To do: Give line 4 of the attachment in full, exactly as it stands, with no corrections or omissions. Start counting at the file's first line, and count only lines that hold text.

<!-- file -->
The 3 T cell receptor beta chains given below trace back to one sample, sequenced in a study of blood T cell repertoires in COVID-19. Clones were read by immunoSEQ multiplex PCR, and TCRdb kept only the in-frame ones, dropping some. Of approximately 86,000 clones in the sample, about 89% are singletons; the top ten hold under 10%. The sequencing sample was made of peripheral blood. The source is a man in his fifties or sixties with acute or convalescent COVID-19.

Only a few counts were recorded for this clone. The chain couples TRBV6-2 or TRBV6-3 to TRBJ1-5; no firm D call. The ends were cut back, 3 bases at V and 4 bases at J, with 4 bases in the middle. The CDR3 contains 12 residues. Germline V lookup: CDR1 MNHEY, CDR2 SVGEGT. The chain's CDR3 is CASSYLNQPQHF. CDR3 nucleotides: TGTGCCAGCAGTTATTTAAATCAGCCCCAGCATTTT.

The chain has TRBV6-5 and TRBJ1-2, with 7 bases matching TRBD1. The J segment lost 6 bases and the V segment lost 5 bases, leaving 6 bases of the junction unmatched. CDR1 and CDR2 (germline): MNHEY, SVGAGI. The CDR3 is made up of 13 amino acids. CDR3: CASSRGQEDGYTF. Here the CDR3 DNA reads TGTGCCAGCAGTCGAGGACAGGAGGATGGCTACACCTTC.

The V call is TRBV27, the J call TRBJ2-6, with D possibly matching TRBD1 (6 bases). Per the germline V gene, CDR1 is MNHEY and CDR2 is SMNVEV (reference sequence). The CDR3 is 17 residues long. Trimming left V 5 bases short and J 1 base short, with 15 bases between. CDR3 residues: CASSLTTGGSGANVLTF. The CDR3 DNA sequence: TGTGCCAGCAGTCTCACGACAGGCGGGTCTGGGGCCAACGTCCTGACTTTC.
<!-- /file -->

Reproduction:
The V call is TRBV27, the J call TRBJ2-6, with D possibly matching TRBD1 (6 bases). Per the germline V gene, CDR1 is MNHEY and CDR2 is SMNVEV (reference sequence). The CDR3 is 17 residues long. Trimming left V 5 bases short and J 1 base short, with 15 bases between. CDR3 residues: CASSLTTGGSGANVLTF. The CDR3 DNA sequence: TGTGCCAGCAGTCTCACGACAGGCGGGTCTGGGGCCAACGTCCTGACTTTC.